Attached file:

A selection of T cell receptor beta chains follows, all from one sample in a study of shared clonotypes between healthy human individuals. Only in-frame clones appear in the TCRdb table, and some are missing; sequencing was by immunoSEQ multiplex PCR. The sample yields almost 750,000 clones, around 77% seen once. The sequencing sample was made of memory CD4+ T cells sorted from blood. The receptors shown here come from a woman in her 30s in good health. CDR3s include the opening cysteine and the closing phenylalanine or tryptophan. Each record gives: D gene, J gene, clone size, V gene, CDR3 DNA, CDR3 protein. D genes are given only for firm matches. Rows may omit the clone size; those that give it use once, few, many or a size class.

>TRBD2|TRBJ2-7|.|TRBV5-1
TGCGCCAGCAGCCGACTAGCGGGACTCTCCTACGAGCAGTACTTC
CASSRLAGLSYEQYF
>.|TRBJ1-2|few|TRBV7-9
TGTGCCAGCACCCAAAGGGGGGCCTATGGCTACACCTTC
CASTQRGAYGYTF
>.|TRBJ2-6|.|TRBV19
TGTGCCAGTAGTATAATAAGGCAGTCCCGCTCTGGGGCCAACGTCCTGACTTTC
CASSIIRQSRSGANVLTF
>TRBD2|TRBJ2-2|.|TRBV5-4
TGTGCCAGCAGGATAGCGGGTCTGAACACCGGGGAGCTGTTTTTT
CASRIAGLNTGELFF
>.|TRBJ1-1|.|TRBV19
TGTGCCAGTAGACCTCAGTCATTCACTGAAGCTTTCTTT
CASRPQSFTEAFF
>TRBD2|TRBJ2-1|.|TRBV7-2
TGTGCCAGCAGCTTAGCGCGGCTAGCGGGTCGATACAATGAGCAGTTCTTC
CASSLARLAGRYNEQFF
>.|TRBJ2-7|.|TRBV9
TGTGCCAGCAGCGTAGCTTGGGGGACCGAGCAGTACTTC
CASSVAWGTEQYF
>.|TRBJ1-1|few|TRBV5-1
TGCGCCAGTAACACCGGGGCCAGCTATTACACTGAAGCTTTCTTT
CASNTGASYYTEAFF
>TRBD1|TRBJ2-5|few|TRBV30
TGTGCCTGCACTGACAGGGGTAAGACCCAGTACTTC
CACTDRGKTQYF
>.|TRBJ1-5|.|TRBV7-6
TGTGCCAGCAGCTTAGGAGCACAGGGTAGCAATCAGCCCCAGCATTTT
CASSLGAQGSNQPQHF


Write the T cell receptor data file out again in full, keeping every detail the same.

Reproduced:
A selection of T cell receptor beta chains follows, all from one sample in a study of shared clonotypes between healthy human individuals. Only in-frame clones appear in the TCRdb table, and some are missing; sequencing was by immunoSEQ multiplex PCR. The sample yields almost 750,000 clones, around 77% seen once. The sequencing sample was made of memory CD4+ T cells sorted from blood. The receptors shown here come from a woman in her 30s in good health. CDR3s include the opening cysteine and the closing phenylalanine or tryptophan. Each record gives: D gene, J gene, clone size, V gene, CDR3 DNA, CDR3 protein. D genes are given only for firm matches. Rows may omit the clone size; those that give it use once, few, many or a size class.

>TRBD2|TRBJ2-7|.|TRBV5-1
TGCGCCAGCAGCCGACTAGCGGGACTCTCCTACGAGCAGTACTTC
CASSRLAGLSYEQYF
>.|TRBJ1-2|few|TRBV7-9
TGTGCCAGCACCCAAAGGGGGGCCTATGGCTACACCTTC
CASTQRGAYGYTF
>.|TRBJ2-6|.|TRBV19
TGTGCCAGTAGTATAATAAGGCAGTCCCGCTCTGGGGCCAACGTCCTGACTTTC
CASSIIRQSRSGANVLTF
>TRBD2|TRBJ2-2|.|TRBV5-4
TGTGCCAGCAGGATAGCGGGTCTGAACACCGGGGAGCTGTTTTTT
CASRIAGLNTGELFF
>.|TRBJ1-1|.|TRBV19
TGTGCCAGTAGACCTCAGTCATTCACTGAAGCTTTCTTT
CASRPQSFTEAFF
>TRBD2|TRBJ2-1|.|TRBV7-2
TGTGCCAGCAGCTTAGCGCGGCTAGCGGGTCGATACAATGAGCAGTTCTTC
CASSLARLAGRYNEQFF
>.|TRBJ2-7|.|TRBV9
TGTGCCAGCAGCGTAGCTTGGGGGACCGAGCAGTACTTC
CASSVAWGTEQYF
>.|TRBJ1-1|few|TRBV5-1
TGCGCCAGTAACACCGGGGCCAGCTATTACACTGAAGCTTTCTTT
CASNTGASYYTEAFF
>TRBD1|TRBJ2-5|few|TRBV30
TGTGCCTGCACTGACAGGGGTAAGACCCAGTACTTC
CACTDRGKTQYF
>.|TRBJ1-5|.|TRBV7-6
TGTGCCAGCAGCTTAGGAGCACAGGGTAGCAATCAGCCCCAGCATTTT
CASSLGAQGSNQPQHF